Sharing Between CAD Programs – The Trouble With Importing and Exporting Models

I wanted to take a moment to talk about sharing.

 

…No, I don’t mean “free love”. I’m talking about the ability of different software packages to pass models and files between each other, more commonly referred to importing and exporting files. The problem is, as all of you who have worked with multiple different CAD software packages before, it is not always that easy.

It really boils down to a question of: why does there need to be so many different proprietary file formats among CAD software packages?

Why Do Software Developers Make Exporting Files Difficult?

Just as there are many different plug shapes for different countries' electrical outlets, there are many different file types which serve the same purpose.
Just as there are many different plug shapes for different countries’ electrical outlets, there are many different file types which serve the same purpose.

I can accept that each software developer wants to focus on unique features to differentiate their software from others, but at the same time it frequently seems as if these same software developers have failed to anticipate all of the cross-conversion that was going to be happening between major software file formats. Indeed, the more popular software becomes, the more demands will be placed on the ability of that software to convert to other file formats.

Of course it’s in a software developer’s interests to make their software as much of a be-all and end-all for users in a particular specialty. However, the reality makes that all but impossible, partly because different users are often called on to exchange files between different software packages (especially across country lines where different design softwares are favoured), but also the demands of CAD designers have already surpassed the point where what they need is more than any single software provider can provide. Indeed, the software developer’s ideal of a user choosing only one piece of technology for all their CAD modelling needs is seldom the reality.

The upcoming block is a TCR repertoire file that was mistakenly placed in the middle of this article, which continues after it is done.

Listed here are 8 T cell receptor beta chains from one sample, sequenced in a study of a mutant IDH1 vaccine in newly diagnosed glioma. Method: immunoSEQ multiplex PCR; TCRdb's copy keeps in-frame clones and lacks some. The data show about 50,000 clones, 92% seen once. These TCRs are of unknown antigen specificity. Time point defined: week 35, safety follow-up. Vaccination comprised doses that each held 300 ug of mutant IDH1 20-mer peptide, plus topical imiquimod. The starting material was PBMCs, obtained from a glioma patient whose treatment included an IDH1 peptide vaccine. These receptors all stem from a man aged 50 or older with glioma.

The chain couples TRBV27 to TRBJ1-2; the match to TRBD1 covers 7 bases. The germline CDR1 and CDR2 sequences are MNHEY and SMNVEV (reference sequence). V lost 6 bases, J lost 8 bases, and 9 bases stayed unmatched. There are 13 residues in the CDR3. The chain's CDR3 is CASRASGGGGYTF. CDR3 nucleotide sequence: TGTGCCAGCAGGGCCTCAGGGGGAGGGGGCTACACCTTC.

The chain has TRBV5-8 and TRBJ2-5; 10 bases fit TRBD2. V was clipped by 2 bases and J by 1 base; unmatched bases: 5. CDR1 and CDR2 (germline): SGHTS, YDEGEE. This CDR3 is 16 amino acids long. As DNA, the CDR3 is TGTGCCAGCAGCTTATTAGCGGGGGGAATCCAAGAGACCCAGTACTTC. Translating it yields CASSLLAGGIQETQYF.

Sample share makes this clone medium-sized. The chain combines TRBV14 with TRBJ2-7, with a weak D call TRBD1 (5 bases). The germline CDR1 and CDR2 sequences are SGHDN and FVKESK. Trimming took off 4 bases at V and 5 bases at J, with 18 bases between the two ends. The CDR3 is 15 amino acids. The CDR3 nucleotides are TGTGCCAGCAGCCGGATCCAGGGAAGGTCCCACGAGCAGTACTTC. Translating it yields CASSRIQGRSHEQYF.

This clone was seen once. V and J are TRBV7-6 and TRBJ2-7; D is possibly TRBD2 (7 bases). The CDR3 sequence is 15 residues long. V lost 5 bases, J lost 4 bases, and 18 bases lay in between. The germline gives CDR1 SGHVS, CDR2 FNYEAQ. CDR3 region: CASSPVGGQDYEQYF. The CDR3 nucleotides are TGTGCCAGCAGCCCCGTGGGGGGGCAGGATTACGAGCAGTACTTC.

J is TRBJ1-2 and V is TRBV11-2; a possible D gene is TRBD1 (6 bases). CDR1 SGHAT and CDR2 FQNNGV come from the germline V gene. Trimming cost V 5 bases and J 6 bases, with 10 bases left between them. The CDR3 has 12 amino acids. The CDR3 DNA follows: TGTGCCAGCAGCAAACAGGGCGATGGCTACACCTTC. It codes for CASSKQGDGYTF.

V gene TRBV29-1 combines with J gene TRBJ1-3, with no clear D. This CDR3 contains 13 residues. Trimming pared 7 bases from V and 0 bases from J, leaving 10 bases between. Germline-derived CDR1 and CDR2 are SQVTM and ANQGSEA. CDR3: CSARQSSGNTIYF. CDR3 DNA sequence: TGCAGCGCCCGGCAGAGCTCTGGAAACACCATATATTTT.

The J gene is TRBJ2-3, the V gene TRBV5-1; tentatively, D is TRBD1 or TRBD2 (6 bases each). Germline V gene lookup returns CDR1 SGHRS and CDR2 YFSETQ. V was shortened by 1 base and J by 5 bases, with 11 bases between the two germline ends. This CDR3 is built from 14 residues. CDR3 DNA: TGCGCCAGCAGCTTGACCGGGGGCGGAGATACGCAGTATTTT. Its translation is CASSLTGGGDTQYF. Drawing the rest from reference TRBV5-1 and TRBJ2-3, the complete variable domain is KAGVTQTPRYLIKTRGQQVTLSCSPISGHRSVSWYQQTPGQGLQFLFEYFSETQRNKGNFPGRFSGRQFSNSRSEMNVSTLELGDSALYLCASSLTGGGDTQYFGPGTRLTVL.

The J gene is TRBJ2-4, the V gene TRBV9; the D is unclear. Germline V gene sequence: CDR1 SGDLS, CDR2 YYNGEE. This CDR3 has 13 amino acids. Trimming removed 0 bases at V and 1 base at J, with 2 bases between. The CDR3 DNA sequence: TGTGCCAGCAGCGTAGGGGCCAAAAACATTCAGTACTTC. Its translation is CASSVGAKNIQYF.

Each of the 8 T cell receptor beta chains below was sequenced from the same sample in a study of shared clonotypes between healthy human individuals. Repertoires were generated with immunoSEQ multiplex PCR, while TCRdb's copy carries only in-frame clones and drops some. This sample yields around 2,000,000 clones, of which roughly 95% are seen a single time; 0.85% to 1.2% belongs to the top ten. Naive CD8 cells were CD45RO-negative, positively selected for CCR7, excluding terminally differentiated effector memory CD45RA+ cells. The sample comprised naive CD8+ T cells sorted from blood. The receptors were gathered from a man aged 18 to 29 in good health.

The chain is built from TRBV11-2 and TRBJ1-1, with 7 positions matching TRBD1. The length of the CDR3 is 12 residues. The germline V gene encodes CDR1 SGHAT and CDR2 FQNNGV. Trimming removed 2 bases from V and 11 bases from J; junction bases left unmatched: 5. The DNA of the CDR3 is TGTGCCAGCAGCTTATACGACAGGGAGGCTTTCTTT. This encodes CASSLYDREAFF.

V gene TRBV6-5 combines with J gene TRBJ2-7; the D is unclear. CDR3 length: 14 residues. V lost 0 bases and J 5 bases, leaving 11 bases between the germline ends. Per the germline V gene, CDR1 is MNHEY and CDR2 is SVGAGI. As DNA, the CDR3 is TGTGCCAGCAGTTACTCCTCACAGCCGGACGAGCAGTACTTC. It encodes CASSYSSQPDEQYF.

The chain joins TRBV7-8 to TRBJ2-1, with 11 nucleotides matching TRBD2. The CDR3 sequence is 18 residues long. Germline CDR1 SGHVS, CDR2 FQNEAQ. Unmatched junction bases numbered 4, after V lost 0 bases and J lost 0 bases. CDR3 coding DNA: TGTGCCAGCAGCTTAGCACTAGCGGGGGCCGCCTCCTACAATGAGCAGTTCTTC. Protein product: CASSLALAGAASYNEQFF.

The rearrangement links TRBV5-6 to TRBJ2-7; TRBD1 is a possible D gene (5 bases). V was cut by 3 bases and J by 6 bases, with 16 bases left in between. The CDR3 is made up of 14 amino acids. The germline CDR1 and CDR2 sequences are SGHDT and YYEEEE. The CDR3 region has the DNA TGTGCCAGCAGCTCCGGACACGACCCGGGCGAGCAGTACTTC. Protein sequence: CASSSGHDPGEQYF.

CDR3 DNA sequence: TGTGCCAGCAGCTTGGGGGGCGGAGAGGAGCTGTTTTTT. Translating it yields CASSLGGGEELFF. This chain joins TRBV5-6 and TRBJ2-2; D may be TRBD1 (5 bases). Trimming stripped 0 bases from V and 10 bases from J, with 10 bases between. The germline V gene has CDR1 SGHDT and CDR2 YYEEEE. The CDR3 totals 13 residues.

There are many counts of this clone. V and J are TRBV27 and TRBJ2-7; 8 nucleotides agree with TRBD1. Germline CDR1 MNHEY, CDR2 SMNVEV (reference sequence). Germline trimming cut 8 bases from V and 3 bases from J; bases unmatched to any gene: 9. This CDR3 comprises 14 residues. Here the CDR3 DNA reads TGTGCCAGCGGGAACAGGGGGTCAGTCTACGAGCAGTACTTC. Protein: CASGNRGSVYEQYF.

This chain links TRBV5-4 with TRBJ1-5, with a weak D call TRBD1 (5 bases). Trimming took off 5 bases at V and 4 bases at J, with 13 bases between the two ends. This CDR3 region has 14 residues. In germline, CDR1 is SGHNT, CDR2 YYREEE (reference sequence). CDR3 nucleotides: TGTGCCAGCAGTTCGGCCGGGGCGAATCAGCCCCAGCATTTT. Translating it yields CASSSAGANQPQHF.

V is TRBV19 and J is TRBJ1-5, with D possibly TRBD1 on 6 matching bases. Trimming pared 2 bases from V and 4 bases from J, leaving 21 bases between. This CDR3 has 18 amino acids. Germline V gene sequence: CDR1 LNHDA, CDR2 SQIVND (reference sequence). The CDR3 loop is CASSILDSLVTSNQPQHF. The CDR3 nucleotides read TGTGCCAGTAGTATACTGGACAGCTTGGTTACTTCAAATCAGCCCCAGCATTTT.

With this in mind, I believe software developers should take the task of creating and preserving common standards for file formats a lot more seriously. It is in software developers (and software users’) best interests to make their files as transferrable as possible.

 

What’s In It For the Developers?

Annoyingly, it’s not just CAD software developers who have trouble with this concept. Microsoft has been a big offender with Microsoft Word for quite a long time. Indeed, several software industry experts tend to think most of the coding put into Microsoft Word’s .Doc and .Docx file formats is purely encryption to prevent it from being opened in other text editors or old competitors like WordPerfect. 

That being said, there are historical examples of how making files more transferrable is good for business. For one strong example, I’ll go back a little bit into the history of Apple Macintosh and Microsoft Windows

Once upon a time back in the 90’s, Mac and Windows were not only vastly different platforms, but they wouldn’t even read the same storage disks. When companies formatted a floppy disk (ancestor to the USB drive for those who don’t know), then you’d have to do it for either Mac or PC. You couldn’t move even a text file from one machine to the other, unless you e-mailed it. For the vast majority of companies and educational institutions which used both types of machines, this became an obstacle.

Apple eventually caved to pressure, and developed the PowerPC. This new machine, while still operating a Mac interface and operating system, could now read Windows formatted storage disks. The result? Not only were Macs and PC’s more easily able to talk to each other (thus greatly boosting productivity in workplaces), but Macs sales went up because they were more useful to networks which used PCs.